Power, parts shortages hamper Japan manufacturers

FILE - In this file photo taken Jan. 25, 2011 photo, an assembly line worker puts a battery, seen right under the body, to a Nissan Motor Co.'s electric vehicle Leaf at the Japanese automaker's Oppama plant in Yokosuka near Tokyo. Nissan plans to resume auto and parts production at more Japanese factories next the week of March 17, 2011, but it may be several months before inventories and other elements of the country's auto industry return to normal.(AP Photo/Koji Sasahara, file)
FILE - In this file photo taken Jan. 25, 2011 photo, an assembly line worker puts a battery, seen right under the body, to a Nissan Motor Co.'s electric vehicle Leaf at the Japanese automaker's Oppama plant in Yokosuka near Tokyo. Nissan plans to resume auto and parts production at more Japanese factories next the week of March 17, 2011, but it may be several months before inventories and other elements of the country's auto industry return to normal.(AP Photo/Koji Sasahara, file) (Koji Sasahara - AP)

Network News

X Profile
View More Activity
The Associated Press
Tuesday, March 22, 2011; 9:09 AM

TOKYO -- Three of Japan's biggest global brands - Toyota, Sony and Honda - said Tuesday they will further delay a return to normal production due to shortages of parts and power after the March 11 quake.

The 9.0-magnitude earthquake and tsunami forced the closure of 11 of Japan's 54 nuclear power plants and damaged factories belonging to producers of auto parts, electronics components and industrial materials.

Toyota Motor Corp., the world's biggest car maker, and rival Honda Motor Co. said they have extended their shutdown of auto production in Japan to the weekend because of parts and power shortages. Toyota has lost production of about 140,000 vehicles since March 14.

Sony Corp. said operations at five plants in Shizuoka, Aichi, Gifu and Oita were suspended until the end of March. Those factories make broadcast equipment, camcorders, digital cameras, lenses for digital single-lens reflex cameras, cell phones, LCD TVs, microphones and headphones.

The effects are being felt across Asia, from Thailand to South Korea to Taiwan, as manufacturers who rely on imported Japanese semiconductors, auto parts, steel, LCD television panels and chemicals watch inventories dwindle.

Japanese manufacturers are expected to rebound once they restart production following the quake and tsunami that likely killed at least 18,000 people in the northeast. But analysts say they might be hampered by power shortages, damage to roads and overseas customers switching to new suppliers.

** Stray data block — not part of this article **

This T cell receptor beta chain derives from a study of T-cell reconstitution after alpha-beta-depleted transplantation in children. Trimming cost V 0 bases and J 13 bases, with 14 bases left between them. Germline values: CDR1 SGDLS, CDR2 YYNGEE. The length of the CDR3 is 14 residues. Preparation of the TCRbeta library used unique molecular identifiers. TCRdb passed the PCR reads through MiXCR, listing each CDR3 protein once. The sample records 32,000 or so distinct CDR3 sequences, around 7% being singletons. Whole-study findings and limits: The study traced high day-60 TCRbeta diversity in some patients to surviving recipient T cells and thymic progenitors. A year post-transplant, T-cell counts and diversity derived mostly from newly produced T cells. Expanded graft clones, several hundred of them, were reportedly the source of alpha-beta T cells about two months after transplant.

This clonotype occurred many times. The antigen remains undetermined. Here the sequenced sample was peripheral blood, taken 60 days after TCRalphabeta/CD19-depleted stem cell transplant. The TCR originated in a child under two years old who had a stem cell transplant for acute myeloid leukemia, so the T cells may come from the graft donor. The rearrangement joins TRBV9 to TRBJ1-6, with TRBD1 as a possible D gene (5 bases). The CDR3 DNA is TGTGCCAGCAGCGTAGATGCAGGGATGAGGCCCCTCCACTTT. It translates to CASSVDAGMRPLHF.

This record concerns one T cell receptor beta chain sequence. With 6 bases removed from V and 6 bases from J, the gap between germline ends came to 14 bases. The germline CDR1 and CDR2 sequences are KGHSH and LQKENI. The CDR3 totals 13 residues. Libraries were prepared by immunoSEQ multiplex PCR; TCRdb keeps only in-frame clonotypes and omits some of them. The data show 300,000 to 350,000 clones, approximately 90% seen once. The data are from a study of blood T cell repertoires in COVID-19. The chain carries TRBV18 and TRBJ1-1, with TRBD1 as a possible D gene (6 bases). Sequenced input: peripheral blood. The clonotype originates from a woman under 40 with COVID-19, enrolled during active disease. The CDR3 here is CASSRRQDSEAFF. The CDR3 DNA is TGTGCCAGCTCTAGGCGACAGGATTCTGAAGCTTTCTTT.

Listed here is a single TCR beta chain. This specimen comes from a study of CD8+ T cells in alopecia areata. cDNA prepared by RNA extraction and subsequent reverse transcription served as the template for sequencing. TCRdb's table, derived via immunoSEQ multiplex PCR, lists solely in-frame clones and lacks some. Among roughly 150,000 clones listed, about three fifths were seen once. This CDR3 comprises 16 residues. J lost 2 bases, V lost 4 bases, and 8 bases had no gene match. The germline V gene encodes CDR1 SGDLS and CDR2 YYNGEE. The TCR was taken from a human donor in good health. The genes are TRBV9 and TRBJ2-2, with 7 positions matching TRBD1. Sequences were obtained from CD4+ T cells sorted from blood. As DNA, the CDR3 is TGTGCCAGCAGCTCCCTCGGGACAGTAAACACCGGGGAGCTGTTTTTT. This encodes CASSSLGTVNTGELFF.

In South Korea and elsewhere, concern is growing that reliance on Japanese imports will prove a big headache for industry.

"Chances are growing that supply disruptions will not end within one to two months," analysts at Hyundai Securities said in a report. "If supply disruptions are prolonged, Korean companies that rely heavily on materials and components imported from Japan ... will likely see severe production setbacks."

Toyota's shutdown of 11 factories was extended until Saturday because of difficulty securing components, including rubber parts and electronics, the maker of the Prius hybrid and Lexus luxury models said.

The shutdown had previously been announced through Tuesday. Toyota resumed repair parts production last week and said that was still under way.

Automakers are scrambling to find alternative parts suppliers to replace those disabled by the quake. The disaster-stricken northeast is home mostly to tertiary parts-makers - the tiny machine shops that make parts for secondary and other suppliers.

Honda said its production halt would continue through Sunday. The extended shutdown affects vehicle production at its Saitama and Suzuka factories and motorcycles at its Kumamoto factory. It had previously announced the shutdown through Wednesday.

The announcement from Sony, a world leader in consumer electronics and entertainment, provided a mixed picture.

It said it was resuming operations at some plants, including a factory in Tochigi prefecture that manufactures high-power lithium ion batteries, A separate factory in Tochigi resumed partial operations on March 15, four days after the quake. A plant in Saitama, north of Tokyo, resumed full production on the same day.

Intermittent operations were to resume Tuesday at a plant in Chiba that manufactures Blu-ray disc recorders and home audio systems, depending on the availability of power.

Inspections and repairs were under way but operations were still suspended at plants in prefectures hardest-hit by the earthquake: Miyagi, which suffered the vast majority of deaths, and Fukushima, where a nuclear complex began leaking radiation after it was severely damaged.


More in Technology

Brian Krebs

Security Fix

Brian Krebs on how to protect yourself from the latest online security threats.

Cecilia Kang

Post Tech Blog

The Post's Cecilia Kang on the FCC, net neutrality and more tech policy.

Rob Pegoraro

Faster Forward

Tech columnist Rob Pegoraro blogs about gadgets, software, tech glitches and more.

© 2011 The Associated Press

Network News

X My Profile